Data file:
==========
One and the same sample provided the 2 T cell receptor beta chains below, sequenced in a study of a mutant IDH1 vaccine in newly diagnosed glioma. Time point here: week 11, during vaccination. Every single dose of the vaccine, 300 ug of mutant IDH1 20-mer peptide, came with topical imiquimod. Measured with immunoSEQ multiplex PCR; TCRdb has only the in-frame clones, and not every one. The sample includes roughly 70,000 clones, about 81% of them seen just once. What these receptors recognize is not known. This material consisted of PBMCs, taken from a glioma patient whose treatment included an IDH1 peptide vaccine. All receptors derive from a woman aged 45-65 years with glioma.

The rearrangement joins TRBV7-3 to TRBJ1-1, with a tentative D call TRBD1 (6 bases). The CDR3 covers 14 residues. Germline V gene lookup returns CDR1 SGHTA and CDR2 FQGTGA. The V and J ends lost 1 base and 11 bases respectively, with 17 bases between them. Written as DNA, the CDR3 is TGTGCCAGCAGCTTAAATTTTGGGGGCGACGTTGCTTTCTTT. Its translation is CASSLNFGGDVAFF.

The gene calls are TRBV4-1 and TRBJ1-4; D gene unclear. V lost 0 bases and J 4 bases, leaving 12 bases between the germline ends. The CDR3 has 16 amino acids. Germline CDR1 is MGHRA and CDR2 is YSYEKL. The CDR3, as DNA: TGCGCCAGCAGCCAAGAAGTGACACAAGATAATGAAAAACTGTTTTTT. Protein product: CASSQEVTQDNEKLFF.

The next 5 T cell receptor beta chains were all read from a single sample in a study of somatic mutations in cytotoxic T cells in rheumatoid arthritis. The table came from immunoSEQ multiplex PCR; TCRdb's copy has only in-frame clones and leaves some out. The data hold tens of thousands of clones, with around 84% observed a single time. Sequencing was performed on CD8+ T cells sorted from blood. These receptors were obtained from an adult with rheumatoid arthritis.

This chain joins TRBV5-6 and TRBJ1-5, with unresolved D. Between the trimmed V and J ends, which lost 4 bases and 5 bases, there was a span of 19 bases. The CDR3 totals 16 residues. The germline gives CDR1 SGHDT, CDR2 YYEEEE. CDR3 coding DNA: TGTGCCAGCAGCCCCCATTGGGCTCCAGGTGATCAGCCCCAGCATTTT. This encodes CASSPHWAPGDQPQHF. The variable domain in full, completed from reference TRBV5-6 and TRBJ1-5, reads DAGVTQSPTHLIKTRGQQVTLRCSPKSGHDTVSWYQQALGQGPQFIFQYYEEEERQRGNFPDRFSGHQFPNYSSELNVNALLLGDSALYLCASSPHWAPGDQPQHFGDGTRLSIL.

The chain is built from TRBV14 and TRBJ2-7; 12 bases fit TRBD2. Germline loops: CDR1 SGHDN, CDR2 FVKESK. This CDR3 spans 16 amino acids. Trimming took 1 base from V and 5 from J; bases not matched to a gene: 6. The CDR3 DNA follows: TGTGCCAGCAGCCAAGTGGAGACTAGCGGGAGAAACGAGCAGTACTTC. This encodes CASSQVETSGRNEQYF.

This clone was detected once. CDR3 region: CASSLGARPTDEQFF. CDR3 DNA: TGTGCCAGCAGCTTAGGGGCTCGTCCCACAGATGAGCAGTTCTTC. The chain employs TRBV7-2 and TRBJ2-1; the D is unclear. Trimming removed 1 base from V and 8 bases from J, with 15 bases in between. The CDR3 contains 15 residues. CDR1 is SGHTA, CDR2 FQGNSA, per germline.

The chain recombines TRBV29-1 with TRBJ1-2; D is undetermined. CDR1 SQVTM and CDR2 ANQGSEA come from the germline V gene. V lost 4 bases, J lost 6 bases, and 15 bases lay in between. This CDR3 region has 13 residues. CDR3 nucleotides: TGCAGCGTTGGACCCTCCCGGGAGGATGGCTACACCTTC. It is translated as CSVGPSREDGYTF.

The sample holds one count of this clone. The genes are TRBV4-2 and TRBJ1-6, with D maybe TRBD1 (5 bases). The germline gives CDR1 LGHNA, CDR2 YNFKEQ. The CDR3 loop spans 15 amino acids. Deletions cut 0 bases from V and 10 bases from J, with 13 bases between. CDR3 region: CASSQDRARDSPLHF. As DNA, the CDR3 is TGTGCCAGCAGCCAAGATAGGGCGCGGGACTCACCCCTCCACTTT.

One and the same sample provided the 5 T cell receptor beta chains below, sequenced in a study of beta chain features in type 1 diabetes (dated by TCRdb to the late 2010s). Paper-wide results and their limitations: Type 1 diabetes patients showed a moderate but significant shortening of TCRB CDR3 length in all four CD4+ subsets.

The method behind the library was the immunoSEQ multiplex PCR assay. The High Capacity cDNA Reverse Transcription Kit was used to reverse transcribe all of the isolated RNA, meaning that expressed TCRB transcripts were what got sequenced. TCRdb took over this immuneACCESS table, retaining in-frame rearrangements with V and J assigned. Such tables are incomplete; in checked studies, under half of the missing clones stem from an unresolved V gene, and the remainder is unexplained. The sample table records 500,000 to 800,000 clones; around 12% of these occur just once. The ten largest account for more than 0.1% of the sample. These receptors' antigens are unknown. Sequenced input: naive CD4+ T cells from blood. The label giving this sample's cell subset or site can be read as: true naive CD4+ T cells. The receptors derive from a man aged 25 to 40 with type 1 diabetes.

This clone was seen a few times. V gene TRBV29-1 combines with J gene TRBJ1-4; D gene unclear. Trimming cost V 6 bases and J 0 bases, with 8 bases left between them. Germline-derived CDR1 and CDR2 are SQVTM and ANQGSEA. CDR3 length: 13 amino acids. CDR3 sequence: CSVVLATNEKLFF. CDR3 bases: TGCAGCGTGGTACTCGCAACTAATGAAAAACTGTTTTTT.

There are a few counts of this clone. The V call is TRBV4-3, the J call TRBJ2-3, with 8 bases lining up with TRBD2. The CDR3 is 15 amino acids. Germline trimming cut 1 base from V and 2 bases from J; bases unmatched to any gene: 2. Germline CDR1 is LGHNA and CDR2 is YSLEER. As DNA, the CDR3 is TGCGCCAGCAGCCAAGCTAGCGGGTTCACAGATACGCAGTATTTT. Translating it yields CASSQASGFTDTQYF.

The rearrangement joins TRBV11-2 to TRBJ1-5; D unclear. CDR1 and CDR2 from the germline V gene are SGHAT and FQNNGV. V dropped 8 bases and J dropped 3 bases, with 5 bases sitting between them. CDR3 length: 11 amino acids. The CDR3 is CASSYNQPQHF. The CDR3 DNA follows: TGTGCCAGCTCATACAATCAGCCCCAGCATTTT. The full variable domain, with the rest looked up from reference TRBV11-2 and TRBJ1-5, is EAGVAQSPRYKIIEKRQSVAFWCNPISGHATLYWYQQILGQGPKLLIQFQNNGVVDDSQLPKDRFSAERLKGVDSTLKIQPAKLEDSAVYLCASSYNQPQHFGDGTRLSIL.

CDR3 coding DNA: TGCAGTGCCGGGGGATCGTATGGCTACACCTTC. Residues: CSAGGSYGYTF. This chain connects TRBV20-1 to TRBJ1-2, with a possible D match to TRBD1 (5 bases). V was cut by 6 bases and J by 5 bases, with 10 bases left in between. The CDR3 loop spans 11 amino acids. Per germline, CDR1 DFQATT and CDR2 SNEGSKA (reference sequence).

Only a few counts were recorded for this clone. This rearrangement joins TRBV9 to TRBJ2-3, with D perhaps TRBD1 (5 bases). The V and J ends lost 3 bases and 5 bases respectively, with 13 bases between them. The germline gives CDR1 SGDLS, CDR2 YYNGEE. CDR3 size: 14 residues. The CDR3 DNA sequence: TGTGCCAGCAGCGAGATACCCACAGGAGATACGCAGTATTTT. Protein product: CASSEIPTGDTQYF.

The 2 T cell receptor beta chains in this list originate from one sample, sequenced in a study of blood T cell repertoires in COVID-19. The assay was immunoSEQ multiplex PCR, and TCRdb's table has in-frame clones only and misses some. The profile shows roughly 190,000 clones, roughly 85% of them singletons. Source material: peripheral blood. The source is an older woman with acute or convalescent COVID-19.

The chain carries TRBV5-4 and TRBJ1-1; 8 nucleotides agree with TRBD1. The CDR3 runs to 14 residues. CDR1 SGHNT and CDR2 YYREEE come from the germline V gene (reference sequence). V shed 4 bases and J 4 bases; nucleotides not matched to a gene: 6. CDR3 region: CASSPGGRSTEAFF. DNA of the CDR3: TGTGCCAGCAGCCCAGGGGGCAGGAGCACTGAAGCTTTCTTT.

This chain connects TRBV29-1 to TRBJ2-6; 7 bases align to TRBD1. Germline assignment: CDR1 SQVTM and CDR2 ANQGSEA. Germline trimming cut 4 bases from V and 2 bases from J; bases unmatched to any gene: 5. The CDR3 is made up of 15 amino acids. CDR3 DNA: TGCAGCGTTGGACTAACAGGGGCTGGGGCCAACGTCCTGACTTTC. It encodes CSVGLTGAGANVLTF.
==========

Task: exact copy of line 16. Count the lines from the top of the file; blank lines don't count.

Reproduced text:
Only a few counts were recorded for this clone. This rearrangement joins TRBV9 to TRBJ2-3, with D perhaps TRBD1 (5 bases). The V and J ends lost 3 bases and 5 bases respectively, with 13 bases between them. The germline gives CDR1 SGDLS, CDR2 YYNGEE. CDR3 size: 14 residues. The CDR3 DNA sequence: TGTGCCAGCAGCGAGATACCCACAGGAGATACGCAGTATTTT. Protein product: CASSEIPTGDTQYF.